In the news - Ben Hammond

21st January 2011 at 00:00

Ben, 32, lectures one day a week on the PGCE course at the Institute of Education. He spends the rest of his time fundraising and raising awareness of the situation in Burma. This September, he plans to break a Guinness World Record and dance for five days to raise money for the country. For the next three months he will tour schools, dance groups and youth clubs.

Why dancing?

"I wanted to do something that was open to mass participation. I thought about our freedoms, what we enjoy that the people of Burma can't, and I thought dancing. I love to dance, but I've always been rubbish at it. I looked at the Guinness World Records, at the dancing, and thought, I can't do any of those challenges, so instead I'm going to dance for ages, really badly."

Happy feet?

"I'm dancing for 125 hours with just a five-minute break every hour. That's it. The challenge will be in central London this September. For the next three months, I plan to visit two schools a day, doing an hour-long talk on the challenge. It's more like a show - I involve the audience, get them participating. I show them different films of dance, tell them how the flashmob started - by one guy at a festival who got everyone else dancing with him - and then I tell them about Burma. I'm dancing the London marathon in April, which will kickstart the campaign."

What triggered your interest in Burma?

"It all started three years ago when I took a year out to get teaching experience. In that year I got involved in Burma-related things, including working with teachers in Burma. Then I got a teaching job at Deptford Green School in London. We ran campaigns about the country and the students started to lobby Parliament. It was then, in 2008, that I realised there was something in this. So I set up a charity, Learn Burma. This month, we gained registered charity status."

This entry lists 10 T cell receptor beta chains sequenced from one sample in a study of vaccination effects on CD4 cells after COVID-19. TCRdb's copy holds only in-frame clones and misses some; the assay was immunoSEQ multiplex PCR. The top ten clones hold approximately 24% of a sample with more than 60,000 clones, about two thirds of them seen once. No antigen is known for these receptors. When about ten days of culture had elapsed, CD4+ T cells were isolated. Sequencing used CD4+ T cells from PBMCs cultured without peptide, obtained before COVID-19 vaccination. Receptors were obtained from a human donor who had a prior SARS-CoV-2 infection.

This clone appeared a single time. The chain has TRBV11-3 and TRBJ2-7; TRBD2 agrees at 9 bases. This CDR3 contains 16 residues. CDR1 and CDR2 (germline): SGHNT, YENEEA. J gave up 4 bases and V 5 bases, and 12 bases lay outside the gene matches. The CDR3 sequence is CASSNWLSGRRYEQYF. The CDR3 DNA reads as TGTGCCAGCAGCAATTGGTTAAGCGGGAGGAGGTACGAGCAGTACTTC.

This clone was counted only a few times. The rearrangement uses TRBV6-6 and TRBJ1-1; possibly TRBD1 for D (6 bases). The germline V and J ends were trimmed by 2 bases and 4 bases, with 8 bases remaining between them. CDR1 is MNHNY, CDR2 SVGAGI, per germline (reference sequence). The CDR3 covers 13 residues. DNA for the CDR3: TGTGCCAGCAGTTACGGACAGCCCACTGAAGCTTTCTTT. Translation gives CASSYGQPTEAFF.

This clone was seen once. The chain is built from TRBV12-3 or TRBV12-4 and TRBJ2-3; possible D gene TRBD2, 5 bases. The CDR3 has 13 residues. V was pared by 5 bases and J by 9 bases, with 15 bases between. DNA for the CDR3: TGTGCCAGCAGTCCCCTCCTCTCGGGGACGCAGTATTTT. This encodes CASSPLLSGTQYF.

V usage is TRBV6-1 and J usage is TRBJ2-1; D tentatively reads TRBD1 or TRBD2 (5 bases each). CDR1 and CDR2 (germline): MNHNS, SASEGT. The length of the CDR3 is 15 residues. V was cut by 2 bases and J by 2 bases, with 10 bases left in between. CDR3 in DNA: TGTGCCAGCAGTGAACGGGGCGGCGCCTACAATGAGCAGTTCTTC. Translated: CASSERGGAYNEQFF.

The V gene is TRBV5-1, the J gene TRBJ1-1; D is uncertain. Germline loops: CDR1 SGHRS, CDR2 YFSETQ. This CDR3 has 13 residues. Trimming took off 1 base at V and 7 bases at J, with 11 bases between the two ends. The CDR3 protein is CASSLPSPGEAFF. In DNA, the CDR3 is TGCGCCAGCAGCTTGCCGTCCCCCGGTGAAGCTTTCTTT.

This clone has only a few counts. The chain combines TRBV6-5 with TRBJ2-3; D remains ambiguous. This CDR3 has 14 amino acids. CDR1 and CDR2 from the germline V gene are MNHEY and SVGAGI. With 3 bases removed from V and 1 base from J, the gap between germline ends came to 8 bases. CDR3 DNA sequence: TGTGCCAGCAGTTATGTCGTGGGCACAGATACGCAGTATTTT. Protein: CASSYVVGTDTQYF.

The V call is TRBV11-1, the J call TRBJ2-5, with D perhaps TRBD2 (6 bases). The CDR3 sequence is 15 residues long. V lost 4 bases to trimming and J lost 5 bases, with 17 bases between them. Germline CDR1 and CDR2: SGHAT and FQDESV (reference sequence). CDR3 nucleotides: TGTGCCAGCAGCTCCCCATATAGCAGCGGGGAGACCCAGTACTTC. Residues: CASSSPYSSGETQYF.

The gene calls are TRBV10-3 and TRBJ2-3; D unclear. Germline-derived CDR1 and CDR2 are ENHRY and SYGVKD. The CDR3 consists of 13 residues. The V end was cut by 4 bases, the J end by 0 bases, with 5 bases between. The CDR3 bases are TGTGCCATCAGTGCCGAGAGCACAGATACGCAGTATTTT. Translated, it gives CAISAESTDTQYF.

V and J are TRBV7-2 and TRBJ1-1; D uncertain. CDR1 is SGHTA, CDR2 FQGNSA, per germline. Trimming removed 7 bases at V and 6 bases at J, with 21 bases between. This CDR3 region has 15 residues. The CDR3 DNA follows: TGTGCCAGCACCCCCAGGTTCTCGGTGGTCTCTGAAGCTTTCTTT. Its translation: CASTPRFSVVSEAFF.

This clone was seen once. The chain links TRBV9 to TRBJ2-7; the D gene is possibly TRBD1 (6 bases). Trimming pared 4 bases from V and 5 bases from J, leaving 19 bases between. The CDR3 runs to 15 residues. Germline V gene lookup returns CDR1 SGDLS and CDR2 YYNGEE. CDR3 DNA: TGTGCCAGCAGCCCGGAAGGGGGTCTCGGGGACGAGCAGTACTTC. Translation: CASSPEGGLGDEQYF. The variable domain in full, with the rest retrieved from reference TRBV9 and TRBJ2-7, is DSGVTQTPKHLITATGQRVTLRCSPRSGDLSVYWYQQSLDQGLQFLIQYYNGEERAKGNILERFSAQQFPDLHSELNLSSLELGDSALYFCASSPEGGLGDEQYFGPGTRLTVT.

Biggest eye-opener?

"I remember, on my first night in Burma, I was staying in a refugee camp and was woken by chanting. It was very bizarre but I later found out it was the students chanting as they learnt for their exams, reading out what they had been taught. If we could link schools up, there is so much to learn from each other."

How are you selling it?

"I show photos of my time in Burma to the kids and I have a Facebook page. On my tour I'm encouraging whole-school flashmobs, street dancers and Thriller dances. I want everyone to join me on a five-day festival of dance. It's a different take on the issues of Burma - it's not depressing despite it being a depressing subject, and the concept of dancing for Burma makes it more upbeat."

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